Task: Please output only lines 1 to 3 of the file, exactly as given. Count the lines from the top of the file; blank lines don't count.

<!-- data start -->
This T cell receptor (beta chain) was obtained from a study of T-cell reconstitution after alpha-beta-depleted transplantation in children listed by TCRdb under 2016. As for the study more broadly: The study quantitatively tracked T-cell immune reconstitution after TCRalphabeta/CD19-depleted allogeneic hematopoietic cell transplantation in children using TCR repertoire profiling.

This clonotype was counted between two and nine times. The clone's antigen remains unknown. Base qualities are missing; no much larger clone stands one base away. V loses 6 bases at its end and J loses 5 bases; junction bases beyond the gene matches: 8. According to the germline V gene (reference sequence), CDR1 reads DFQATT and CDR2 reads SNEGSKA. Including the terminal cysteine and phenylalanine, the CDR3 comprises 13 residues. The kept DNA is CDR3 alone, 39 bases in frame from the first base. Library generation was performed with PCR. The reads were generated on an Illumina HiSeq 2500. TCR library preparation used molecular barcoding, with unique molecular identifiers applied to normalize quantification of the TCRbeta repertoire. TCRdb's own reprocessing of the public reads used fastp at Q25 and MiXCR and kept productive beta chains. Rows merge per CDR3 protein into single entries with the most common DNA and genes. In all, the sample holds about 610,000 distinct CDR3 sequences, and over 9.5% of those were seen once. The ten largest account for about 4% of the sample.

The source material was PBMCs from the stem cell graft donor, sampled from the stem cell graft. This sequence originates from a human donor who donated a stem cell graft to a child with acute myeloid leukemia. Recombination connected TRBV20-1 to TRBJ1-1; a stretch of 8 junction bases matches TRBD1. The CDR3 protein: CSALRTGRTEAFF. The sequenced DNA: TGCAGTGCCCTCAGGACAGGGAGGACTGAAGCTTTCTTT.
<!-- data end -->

This T cell receptor (beta chain) was obtained from a study of T-cell reconstitution after alpha-beta-depleted transplantation in children listed by TCRdb under 2016. As for the study more broadly: The study quantitatively tracked T-cell immune reconstitution after TCRalphabeta/CD19-depleted allogeneic hematopoietic cell transplantation in children using TCR repertoire profiling.

This clonotype was counted between two and nine times. The clone's antigen remains unknown. Base qualities are missing; no much larger clone stands one base away. V loses 6 bases at its end and J loses 5 bases; junction bases beyond the gene matches: 8. According to the germline V gene (reference sequence), CDR1 reads DFQATT and CDR2 reads SNEGSKA. Including the terminal cysteine and phenylalanine, the CDR3 comprises 13 residues. The kept DNA is CDR3 alone, 39 bases in frame from the first base. Library generation was performed with PCR. The reads were generated on an Illumina HiSeq 2500. TCR library preparation used molecular barcoding, with unique molecular identifiers applied to normalize quantification of the TCRbeta repertoire. TCRdb's own reprocessing of the public reads used fastp at Q25 and MiXCR and kept productive beta chains. Rows merge per CDR3 protein into single entries with the most common DNA and genes. In all, the sample holds about 610,000 distinct CDR3 sequences, and over 9.5% of those were seen once. The ten largest account for about 4% of the sample.

The source material was PBMCs from the stem cell graft donor, sampled from the stem cell graft. This sequence originates from a human donor who donated a stem cell graft to a child with acute myeloid leukemia. Recombination connected TRBV20-1 to TRBJ1-1; a stretch of 8 junction bases matches TRBD1. The CDR3 protein: CSALRTGRTEAFF. The sequenced DNA: TGCAGTGCCCTCAGGACAGGGAGGACTGAAGCTTTCTTT.